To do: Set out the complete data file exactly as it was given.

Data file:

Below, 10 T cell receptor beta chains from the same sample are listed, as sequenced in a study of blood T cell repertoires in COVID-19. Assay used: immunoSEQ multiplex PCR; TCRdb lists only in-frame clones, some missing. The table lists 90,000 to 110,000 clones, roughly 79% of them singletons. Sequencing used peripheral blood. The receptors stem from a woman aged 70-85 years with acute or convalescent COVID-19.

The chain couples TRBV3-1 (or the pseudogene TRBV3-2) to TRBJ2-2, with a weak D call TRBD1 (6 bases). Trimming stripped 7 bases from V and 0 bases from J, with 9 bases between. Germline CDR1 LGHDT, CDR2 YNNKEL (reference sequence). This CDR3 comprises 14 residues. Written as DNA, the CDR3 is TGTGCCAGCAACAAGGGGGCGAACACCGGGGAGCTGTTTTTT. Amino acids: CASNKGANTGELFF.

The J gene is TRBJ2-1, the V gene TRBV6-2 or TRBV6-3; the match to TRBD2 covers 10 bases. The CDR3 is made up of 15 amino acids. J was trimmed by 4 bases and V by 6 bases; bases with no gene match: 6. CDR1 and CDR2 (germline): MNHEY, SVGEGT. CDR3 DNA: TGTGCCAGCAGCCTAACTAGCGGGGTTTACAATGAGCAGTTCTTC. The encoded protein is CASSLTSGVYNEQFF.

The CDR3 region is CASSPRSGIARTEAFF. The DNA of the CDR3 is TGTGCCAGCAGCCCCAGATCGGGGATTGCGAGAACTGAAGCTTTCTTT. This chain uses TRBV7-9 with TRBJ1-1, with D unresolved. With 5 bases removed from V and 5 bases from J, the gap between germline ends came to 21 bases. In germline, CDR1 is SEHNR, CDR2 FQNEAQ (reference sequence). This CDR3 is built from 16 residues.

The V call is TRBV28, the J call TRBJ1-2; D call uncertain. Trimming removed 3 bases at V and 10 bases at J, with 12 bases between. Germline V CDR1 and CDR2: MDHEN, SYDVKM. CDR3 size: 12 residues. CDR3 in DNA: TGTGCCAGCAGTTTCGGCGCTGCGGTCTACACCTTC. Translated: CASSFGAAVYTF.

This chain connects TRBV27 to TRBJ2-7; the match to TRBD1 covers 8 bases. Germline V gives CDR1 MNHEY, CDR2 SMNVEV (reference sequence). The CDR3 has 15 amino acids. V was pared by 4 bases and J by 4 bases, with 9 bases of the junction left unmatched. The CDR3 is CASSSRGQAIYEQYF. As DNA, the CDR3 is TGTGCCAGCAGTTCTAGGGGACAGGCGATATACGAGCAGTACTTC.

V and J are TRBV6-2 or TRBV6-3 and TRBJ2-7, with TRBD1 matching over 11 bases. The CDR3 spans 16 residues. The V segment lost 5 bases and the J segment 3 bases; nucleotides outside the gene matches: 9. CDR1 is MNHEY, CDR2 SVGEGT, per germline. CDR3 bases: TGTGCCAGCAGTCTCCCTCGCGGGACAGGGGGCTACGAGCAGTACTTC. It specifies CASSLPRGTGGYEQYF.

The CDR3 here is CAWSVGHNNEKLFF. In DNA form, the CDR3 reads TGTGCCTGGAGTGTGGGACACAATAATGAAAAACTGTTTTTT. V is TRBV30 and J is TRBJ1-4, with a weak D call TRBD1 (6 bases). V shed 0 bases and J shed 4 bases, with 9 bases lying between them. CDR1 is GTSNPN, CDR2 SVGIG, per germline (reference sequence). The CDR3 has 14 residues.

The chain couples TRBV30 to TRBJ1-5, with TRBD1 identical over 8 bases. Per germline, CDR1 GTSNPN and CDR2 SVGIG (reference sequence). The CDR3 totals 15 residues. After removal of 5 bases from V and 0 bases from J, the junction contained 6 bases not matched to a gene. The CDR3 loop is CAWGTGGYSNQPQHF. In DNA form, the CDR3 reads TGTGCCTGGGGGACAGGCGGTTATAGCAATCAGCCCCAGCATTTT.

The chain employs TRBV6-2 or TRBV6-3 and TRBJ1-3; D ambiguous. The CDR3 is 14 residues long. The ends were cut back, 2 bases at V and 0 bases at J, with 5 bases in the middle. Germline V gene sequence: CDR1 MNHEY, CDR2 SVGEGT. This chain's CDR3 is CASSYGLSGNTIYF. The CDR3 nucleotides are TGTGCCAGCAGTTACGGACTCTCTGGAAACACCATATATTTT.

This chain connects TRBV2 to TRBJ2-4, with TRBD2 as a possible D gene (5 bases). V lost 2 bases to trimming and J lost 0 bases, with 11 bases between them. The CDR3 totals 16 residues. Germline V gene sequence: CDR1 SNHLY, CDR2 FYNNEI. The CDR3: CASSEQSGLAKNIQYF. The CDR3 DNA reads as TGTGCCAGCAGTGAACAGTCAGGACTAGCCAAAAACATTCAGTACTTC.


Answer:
Below, 10 T cell receptor beta chains from the same sample are listed, as sequenced in a study of blood T cell repertoires in COVID-19. Assay used: immunoSEQ multiplex PCR; TCRdb lists only in-frame clones, some missing. The table lists 90,000 to 110,000 clones, roughly 79% of them singletons. Sequencing used peripheral blood. The receptors stem from a woman aged 70-85 years with acute or convalescent COVID-19.

The chain couples TRBV3-1 (or the pseudogene TRBV3-2) to TRBJ2-2, with a weak D call TRBD1 (6 bases). Trimming stripped 7 bases from V and 0 bases from J, with 9 bases between. Germline CDR1 LGHDT, CDR2 YNNKEL (reference sequence). This CDR3 comprises 14 residues. Written as DNA, the CDR3 is TGTGCCAGCAACAAGGGGGCGAACACCGGGGAGCTGTTTTTT. Amino acids: CASNKGANTGELFF.

The J gene is TRBJ2-1, the V gene TRBV6-2 or TRBV6-3; the match to TRBD2 covers 10 bases. The CDR3 is made up of 15 amino acids. J was trimmed by 4 bases and V by 6 bases; bases with no gene match: 6. CDR1 and CDR2 (germline): MNHEY, SVGEGT. CDR3 DNA: TGTGCCAGCAGCCTAACTAGCGGGGTTTACAATGAGCAGTTCTTC. The encoded protein is CASSLTSGVYNEQFF.

The CDR3 region is CASSPRSGIARTEAFF. The DNA of the CDR3 is TGTGCCAGCAGCCCCAGATCGGGGATTGCGAGAACTGAAGCTTTCTTT. This chain uses TRBV7-9 with TRBJ1-1, with D unresolved. With 5 bases removed from V and 5 bases from J, the gap between germline ends came to 21 bases. In germline, CDR1 is SEHNR, CDR2 FQNEAQ (reference sequence). This CDR3 is built from 16 residues.

The V call is TRBV28, the J call TRBJ1-2; D call uncertain. Trimming removed 3 bases at V and 10 bases at J, with 12 bases between. Germline V CDR1 and CDR2: MDHEN, SYDVKM. CDR3 size: 12 residues. CDR3 in DNA: TGTGCCAGCAGTTTCGGCGCTGCGGTCTACACCTTC. Translated: CASSFGAAVYTF.

This chain connects TRBV27 to TRBJ2-7; the match to TRBD1 covers 8 bases. Germline V gives CDR1 MNHEY, CDR2 SMNVEV (reference sequence). The CDR3 has 15 amino acids. V was pared by 4 bases and J by 4 bases, with 9 bases of the junction left unmatched. The CDR3 is CASSSRGQAIYEQYF. As DNA, the CDR3 is TGTGCCAGCAGTTCTAGGGGACAGGCGATATACGAGCAGTACTTC.

V and J are TRBV6-2 or TRBV6-3 and TRBJ2-7, with TRBD1 matching over 11 bases. The CDR3 spans 16 residues. The V segment lost 5 bases and the J segment 3 bases; nucleotides outside the gene matches: 9. CDR1 is MNHEY, CDR2 SVGEGT, per germline. CDR3 bases: TGTGCCAGCAGTCTCCCTCGCGGGACAGGGGGCTACGAGCAGTACTTC. It specifies CASSLPRGTGGYEQYF.

The CDR3 here is CAWSVGHNNEKLFF. In DNA form, the CDR3 reads TGTGCCTGGAGTGTGGGACACAATAATGAAAAACTGTTTTTT. V is TRBV30 and J is TRBJ1-4, with a weak D call TRBD1 (6 bases). V shed 0 bases and J shed 4 bases, with 9 bases lying between them. CDR1 is GTSNPN, CDR2 SVGIG, per germline (reference sequence). The CDR3 has 14 residues.

The chain couples TRBV30 to TRBJ1-5, with TRBD1 identical over 8 bases. Per germline, CDR1 GTSNPN and CDR2 SVGIG (reference sequence). The CDR3 totals 15 residues. After removal of 5 bases from V and 0 bases from J, the junction contained 6 bases not matched to a gene. The CDR3 loop is CAWGTGGYSNQPQHF. In DNA form, the CDR3 reads TGTGCCTGGGGGACAGGCGGTTATAGCAATCAGCCCCAGCATTTT.

The chain employs TRBV6-2 or TRBV6-3 and TRBJ1-3; D ambiguous. The CDR3 is 14 residues long. The ends were cut back, 2 bases at V and 0 bases at J, with 5 bases in the middle. Germline V gene sequence: CDR1 MNHEY, CDR2 SVGEGT. This chain's CDR3 is CASSYGLSGNTIYF. The CDR3 nucleotides are TGTGCCAGCAGTTACGGACTCTCTGGAAACACCATATATTTT.

This chain connects TRBV2 to TRBJ2-4, with TRBD2 as a possible D gene (5 bases). V lost 2 bases to trimming and J lost 0 bases, with 11 bases between them. The CDR3 totals 16 residues. Germline V gene sequence: CDR1 SNHLY, CDR2 FYNNEI. The CDR3: CASSEQSGLAKNIQYF. The CDR3 DNA reads as TGTGCCAGCAGTGAACAGTCAGGACTAGCCAAAAACATTCAGTACTTC.